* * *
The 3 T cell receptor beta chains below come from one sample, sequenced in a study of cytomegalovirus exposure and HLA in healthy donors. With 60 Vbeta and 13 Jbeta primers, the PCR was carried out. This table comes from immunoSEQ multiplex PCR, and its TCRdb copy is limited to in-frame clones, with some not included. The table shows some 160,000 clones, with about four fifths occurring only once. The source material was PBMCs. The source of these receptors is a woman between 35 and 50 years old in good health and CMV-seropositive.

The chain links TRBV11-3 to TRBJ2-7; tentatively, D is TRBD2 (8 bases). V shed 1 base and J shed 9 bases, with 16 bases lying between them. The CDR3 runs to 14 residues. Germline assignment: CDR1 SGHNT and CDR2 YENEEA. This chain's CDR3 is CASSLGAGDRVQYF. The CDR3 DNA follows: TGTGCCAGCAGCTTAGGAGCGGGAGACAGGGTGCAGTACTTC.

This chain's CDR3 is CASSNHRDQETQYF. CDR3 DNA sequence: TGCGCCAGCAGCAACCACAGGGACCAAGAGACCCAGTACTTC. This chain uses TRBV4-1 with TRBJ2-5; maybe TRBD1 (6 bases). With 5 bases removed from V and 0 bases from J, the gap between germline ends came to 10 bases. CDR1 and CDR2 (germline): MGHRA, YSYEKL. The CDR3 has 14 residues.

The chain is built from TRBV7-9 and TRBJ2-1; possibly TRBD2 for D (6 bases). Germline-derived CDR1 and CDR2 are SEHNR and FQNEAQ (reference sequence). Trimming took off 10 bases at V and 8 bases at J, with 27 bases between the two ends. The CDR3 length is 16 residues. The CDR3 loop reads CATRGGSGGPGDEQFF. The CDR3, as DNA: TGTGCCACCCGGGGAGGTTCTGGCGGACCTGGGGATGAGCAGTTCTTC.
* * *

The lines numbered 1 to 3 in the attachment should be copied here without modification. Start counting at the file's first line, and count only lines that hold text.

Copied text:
The 3 T cell receptor beta chains below come from one sample, sequenced in a study of cytomegalovirus exposure and HLA in healthy donors. With 60 Vbeta and 13 Jbeta primers, the PCR was carried out. This table comes from immunoSEQ multiplex PCR, and its TCRdb copy is limited to in-frame clones, with some not included. The table shows some 160,000 clones, with about four fifths occurring only once. The source material was PBMCs. The source of these receptors is a woman between 35 and 50 years old in good health and CMV-seropositive.

The chain links TRBV11-3 to TRBJ2-7; tentatively, D is TRBD2 (8 bases). V shed 1 base and J shed 9 bases, with 16 bases lying between them. The CDR3 runs to 14 residues. Germline assignment: CDR1 SGHNT and CDR2 YENEEA. This chain's CDR3 is CASSLGAGDRVQYF. The CDR3 DNA follows: TGTGCCAGCAGCTTAGGAGCGGGAGACAGGGTGCAGTACTTC.

This chain's CDR3 is CASSNHRDQETQYF. CDR3 DNA sequence: TGCGCCAGCAGCAACCACAGGGACCAAGAGACCCAGTACTTC. This chain uses TRBV4-1 with TRBJ2-5; maybe TRBD1 (6 bases). With 5 bases removed from V and 0 bases from J, the gap between germline ends came to 10 bases. CDR1 and CDR2 (germline): MGHRA, YSYEKL. The CDR3 has 14 residues.